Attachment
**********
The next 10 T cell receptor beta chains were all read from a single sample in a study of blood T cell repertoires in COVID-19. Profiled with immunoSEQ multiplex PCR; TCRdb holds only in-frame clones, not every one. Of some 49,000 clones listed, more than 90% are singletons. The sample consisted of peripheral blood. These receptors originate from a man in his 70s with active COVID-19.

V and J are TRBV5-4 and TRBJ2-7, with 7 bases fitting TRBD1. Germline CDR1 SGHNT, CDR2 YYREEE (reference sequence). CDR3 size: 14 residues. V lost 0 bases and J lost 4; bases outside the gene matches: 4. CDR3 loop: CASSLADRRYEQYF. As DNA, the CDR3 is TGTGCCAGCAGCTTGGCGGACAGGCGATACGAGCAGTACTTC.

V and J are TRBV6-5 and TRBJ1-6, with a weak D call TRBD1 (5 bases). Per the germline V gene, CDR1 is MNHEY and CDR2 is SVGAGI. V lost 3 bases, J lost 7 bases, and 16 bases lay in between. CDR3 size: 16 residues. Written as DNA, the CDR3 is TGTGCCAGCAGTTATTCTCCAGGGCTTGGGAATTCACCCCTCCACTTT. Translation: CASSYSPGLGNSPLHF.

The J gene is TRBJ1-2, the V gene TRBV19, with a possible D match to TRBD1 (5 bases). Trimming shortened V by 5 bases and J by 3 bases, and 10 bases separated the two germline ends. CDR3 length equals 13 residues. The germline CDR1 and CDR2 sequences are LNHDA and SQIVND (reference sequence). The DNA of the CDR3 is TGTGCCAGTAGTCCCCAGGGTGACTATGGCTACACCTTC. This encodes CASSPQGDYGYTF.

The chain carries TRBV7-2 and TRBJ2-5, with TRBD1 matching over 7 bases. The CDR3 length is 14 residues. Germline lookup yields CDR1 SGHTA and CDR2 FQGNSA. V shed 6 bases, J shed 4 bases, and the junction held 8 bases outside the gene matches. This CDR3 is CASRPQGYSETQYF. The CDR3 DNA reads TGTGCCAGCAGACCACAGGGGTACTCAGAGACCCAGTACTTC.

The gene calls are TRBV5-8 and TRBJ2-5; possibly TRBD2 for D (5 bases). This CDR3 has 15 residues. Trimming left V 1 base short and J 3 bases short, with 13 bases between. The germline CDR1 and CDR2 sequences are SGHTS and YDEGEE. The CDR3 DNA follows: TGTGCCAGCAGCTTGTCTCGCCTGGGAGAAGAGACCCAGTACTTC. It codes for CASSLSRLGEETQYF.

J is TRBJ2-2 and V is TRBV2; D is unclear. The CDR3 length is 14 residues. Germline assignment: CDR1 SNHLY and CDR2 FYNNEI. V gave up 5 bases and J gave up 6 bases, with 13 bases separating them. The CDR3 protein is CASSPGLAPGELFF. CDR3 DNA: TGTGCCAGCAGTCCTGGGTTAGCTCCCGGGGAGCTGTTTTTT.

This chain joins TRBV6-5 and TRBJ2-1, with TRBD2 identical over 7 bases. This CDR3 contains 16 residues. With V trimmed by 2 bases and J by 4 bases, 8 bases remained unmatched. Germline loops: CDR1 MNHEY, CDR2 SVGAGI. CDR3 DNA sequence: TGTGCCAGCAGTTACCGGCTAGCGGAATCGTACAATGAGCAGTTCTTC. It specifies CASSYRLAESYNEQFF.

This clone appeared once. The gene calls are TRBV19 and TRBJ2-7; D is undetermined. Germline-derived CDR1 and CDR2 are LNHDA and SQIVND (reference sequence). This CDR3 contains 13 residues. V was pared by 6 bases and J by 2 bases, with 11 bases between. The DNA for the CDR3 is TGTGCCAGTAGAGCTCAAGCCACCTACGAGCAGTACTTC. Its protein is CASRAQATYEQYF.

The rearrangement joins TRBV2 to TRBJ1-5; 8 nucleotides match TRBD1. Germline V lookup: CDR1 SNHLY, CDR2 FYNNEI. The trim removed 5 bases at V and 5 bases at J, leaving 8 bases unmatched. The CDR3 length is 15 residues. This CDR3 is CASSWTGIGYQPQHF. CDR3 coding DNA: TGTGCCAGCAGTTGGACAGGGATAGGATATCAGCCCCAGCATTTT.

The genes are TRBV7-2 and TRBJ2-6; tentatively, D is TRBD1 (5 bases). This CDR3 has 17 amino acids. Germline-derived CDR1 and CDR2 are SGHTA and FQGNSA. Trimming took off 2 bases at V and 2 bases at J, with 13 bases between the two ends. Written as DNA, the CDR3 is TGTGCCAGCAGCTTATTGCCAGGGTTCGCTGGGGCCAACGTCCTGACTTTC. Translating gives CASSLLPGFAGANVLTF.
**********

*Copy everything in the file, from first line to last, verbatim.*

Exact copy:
The next 10 T cell receptor beta chains were all read from a single sample in a study of blood T cell repertoires in COVID-19. Profiled with immunoSEQ multiplex PCR; TCRdb holds only in-frame clones, not every one. Of some 49,000 clones listed, more than 90% are singletons. The sample consisted of peripheral blood. These receptors originate from a man in his 70s with active COVID-19.

V and J are TRBV5-4 and TRBJ2-7, with 7 bases fitting TRBD1. Germline CDR1 SGHNT, CDR2 YYREEE (reference sequence). CDR3 size: 14 residues. V lost 0 bases and J lost 4; bases outside the gene matches: 4. CDR3 loop: CASSLADRRYEQYF. As DNA, the CDR3 is TGTGCCAGCAGCTTGGCGGACAGGCGATACGAGCAGTACTTC.

V and J are TRBV6-5 and TRBJ1-6, with a weak D call TRBD1 (5 bases). Per the germline V gene, CDR1 is MNHEY and CDR2 is SVGAGI. V lost 3 bases, J lost 7 bases, and 16 bases lay in between. CDR3 size: 16 residues. Written as DNA, the CDR3 is TGTGCCAGCAGTTATTCTCCAGGGCTTGGGAATTCACCCCTCCACTTT. Translation: CASSYSPGLGNSPLHF.

The J gene is TRBJ1-2, the V gene TRBV19, with a possible D match to TRBD1 (5 bases). Trimming shortened V by 5 bases and J by 3 bases, and 10 bases separated the two germline ends. CDR3 length equals 13 residues. The germline CDR1 and CDR2 sequences are LNHDA and SQIVND (reference sequence). The DNA of the CDR3 is TGTGCCAGTAGTCCCCAGGGTGACTATGGCTACACCTTC. This encodes CASSPQGDYGYTF.

The chain carries TRBV7-2 and TRBJ2-5, with TRBD1 matching over 7 bases. The CDR3 length is 14 residues. Germline lookup yields CDR1 SGHTA and CDR2 FQGNSA. V shed 6 bases, J shed 4 bases, and the junction held 8 bases outside the gene matches. This CDR3 is CASRPQGYSETQYF. The CDR3 DNA reads TGTGCCAGCAGACCACAGGGGTACTCAGAGACCCAGTACTTC.

The gene calls are TRBV5-8 and TRBJ2-5; possibly TRBD2 for D (5 bases). This CDR3 has 15 residues. Trimming left V 1 base short and J 3 bases short, with 13 bases between. The germline CDR1 and CDR2 sequences are SGHTS and YDEGEE. The CDR3 DNA follows: TGTGCCAGCAGCTTGTCTCGCCTGGGAGAAGAGACCCAGTACTTC. It codes for CASSLSRLGEETQYF.

J is TRBJ2-2 and V is TRBV2; D is unclear. The CDR3 length is 14 residues. Germline assignment: CDR1 SNHLY and CDR2 FYNNEI. V gave up 5 bases and J gave up 6 bases, with 13 bases separating them. The CDR3 protein is CASSPGLAPGELFF. CDR3 DNA: TGTGCCAGCAGTCCTGGGTTAGCTCCCGGGGAGCTGTTTTTT.

This chain joins TRBV6-5 and TRBJ2-1, with TRBD2 identical over 7 bases. This CDR3 contains 16 residues. With V trimmed by 2 bases and J by 4 bases, 8 bases remained unmatched. Germline loops: CDR1 MNHEY, CDR2 SVGAGI. CDR3 DNA sequence: TGTGCCAGCAGTTACCGGCTAGCGGAATCGTACAATGAGCAGTTCTTC. It specifies CASSYRLAESYNEQFF.

This clone appeared once. The gene calls are TRBV19 and TRBJ2-7; D is undetermined. Germline-derived CDR1 and CDR2 are LNHDA and SQIVND (reference sequence). This CDR3 contains 13 residues. V was pared by 6 bases and J by 2 bases, with 11 bases between. The DNA for the CDR3 is TGTGCCAGTAGAGCTCAAGCCACCTACGAGCAGTACTTC. Its protein is CASRAQATYEQYF.

The rearrangement joins TRBV2 to TRBJ1-5; 8 nucleotides match TRBD1. Germline V lookup: CDR1 SNHLY, CDR2 FYNNEI. The trim removed 5 bases at V and 5 bases at J, leaving 8 bases unmatched. The CDR3 length is 15 residues. This CDR3 is CASSWTGIGYQPQHF. CDR3 coding DNA: TGTGCCAGCAGTTGGACAGGGATAGGATATCAGCCCCAGCATTTT.

The genes are TRBV7-2 and TRBJ2-6; tentatively, D is TRBD1 (5 bases). This CDR3 has 17 amino acids. Germline-derived CDR1 and CDR2 are SGHTA and FQGNSA. Trimming took off 2 bases at V and 2 bases at J, with 13 bases between the two ends. Written as DNA, the CDR3 is TGTGCCAGCAGCTTATTGCCAGGGTTCGCTGGGGCCAACGTCCTGACTTTC. Translating gives CASSLLPGFAGANVLTF.